Some have likened this continuous scanning to a smoke detector system that goes off at the slightest hint of smoke, even though a true fire is rare.2 It’s best that we experience the minor inconvenience of shutting off a false alarm occasionally than a devastating fire when there is no smoke detector.

For some people, though, the alarm goes off too often, is too loud, is too persistent—in response to what would not be a threat to most. These people respond excessively to everyday stresses. Some stew and worry constantly, while pervasive helpless or hopeless feelings force others into a predominant withdrawal mode. The over-reactive anxious feelings become clinical anxiety. The exaggerated helpless and hopeless feelings become clinical depression.7

There’s, however, another take on this idea in evolutionary psychiatry. The other view posits that the apparently excessive responses themselves are actually adaptive and protective.3,8 Here’s how. Most experts have long believed in an ideal state of human growth and development, meaning that people not achieving the norm are impaired, as in the above examples of clinical anxiety or depression.

The new view is that there is no ideal human state.8 Given quite atypical stresses in their environments, often far from the experiences of so-called normal people, many persons with a mental illness may be responding adaptively and appropriately to their unique situations.

Although those with mental disorders stemming from severe environmental stressors may appear less fit, they are responding in a way that is or previously was adaptive, the best way to survive a terrible situation such as childhood abuse. They have a certain body wisdom guiding them in how best to survive, their survival issues far different from so-called normal people.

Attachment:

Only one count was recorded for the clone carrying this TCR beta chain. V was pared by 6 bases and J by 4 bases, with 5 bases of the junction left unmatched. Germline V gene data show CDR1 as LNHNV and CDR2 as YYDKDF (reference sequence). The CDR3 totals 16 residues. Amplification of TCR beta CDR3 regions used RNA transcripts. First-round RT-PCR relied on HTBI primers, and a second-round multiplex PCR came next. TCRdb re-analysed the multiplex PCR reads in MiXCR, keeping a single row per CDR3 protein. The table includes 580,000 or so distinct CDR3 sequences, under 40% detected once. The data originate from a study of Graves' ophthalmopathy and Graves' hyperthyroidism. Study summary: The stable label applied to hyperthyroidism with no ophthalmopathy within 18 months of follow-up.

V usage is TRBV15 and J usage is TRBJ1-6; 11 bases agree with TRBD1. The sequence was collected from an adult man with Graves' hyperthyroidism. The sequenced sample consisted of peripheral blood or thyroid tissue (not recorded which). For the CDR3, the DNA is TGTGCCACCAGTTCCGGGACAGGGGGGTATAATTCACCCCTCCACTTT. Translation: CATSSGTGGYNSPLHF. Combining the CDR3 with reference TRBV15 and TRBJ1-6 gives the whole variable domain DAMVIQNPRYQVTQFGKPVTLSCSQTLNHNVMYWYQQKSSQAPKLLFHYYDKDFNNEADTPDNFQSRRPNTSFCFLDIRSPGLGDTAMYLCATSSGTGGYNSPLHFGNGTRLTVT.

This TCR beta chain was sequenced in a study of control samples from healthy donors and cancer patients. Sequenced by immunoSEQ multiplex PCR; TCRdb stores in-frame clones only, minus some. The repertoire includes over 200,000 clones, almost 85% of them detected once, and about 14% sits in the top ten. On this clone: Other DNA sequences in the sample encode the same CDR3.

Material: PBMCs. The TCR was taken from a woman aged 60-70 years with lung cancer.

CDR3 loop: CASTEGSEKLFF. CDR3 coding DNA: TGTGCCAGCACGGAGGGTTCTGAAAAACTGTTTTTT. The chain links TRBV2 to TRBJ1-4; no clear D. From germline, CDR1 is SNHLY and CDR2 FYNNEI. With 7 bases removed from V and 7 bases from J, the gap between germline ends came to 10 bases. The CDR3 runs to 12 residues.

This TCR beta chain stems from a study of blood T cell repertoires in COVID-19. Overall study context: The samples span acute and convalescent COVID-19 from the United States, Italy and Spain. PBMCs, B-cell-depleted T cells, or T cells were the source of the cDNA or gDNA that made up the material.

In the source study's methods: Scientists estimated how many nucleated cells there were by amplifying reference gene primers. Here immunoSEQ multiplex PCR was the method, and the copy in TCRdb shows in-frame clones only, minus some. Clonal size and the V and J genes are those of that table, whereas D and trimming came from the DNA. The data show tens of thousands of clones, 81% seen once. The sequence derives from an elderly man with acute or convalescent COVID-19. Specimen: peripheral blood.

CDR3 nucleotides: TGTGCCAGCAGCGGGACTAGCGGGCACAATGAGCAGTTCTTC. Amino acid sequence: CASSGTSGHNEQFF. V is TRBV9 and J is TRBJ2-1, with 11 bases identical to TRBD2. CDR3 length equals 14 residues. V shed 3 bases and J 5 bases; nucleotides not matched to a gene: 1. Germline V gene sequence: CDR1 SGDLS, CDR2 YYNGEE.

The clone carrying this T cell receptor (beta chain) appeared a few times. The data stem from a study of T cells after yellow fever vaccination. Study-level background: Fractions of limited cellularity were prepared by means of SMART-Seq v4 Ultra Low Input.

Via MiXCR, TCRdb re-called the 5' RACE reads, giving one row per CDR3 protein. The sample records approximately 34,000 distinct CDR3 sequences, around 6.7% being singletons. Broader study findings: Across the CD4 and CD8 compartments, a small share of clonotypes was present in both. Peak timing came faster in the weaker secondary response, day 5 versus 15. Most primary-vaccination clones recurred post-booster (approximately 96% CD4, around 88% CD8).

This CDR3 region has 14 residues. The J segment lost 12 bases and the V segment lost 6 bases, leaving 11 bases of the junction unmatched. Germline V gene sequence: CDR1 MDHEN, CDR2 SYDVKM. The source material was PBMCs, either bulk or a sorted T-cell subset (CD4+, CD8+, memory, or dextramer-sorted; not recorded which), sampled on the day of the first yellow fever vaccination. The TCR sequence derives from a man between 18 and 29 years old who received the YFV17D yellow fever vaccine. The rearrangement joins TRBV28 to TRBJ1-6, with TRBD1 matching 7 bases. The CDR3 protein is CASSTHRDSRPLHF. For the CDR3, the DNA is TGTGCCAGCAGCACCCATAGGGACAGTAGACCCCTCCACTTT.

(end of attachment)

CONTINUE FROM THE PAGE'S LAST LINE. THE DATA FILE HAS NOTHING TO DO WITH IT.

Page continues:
Nonadaptive as they sometimes appear, we must recall that evolution works backward and does not anticipate future events. As well, it takes time for evolution to change.

What works under certain developmental conditions does not necessarily work under others.8 There is no ideal; what is optimal for one person may not be for another. Perhaps we need to reflect on the old adage that we “walk a mile in his moccasins” before labeling them abnormal.


1. Buck R. Emotion—A Biosocial Synthesis. Cambridge: Cambridge University Press; 2014.

2. Nesse R. Good Reasons for Bad Feelings—Insights from the Frontier of Evolutionary Psychiatry: Dutton; 2019.

3. Abed R, Ayton A, St John-Smith P, Swanepoel A, Tracy DK. Evolutionary biology: an essential basic science for the training of the next generation of psychiatrists. Br J Psychiatry 2019;215:699-701.

4. Grunspan DZ, Nesse RM, Barnes ME, Brownell SE. Core principles of evolutionary medicine: A Delphi study. Evol Med Public Health 2018;2018:13-23.

5. Engel GL. Anxiety and depression-withdrawl: the primary affects of unpleasure. International Journal of Psychoanalysis 1962;43:89-97.

6. Schmale JA. Needs, Gratifications, and the Vicissitudes of the Self-Representation—A Developmental Concept of Psychic Object Relationships. Psychoanalytic Study of Society 1962;2:9-41.

7. Schmale AH, Jr. Relationship of separation and depression to disease. I. A report on a hospitalized medical population. Psychosom Med 1958;20:259-77.

8. Belsky J, Pluess M. Beyond risk, resilience, and dysregulation: phenotypic plasticity and human development. Dev Psychopathol 2013;25:1243-61.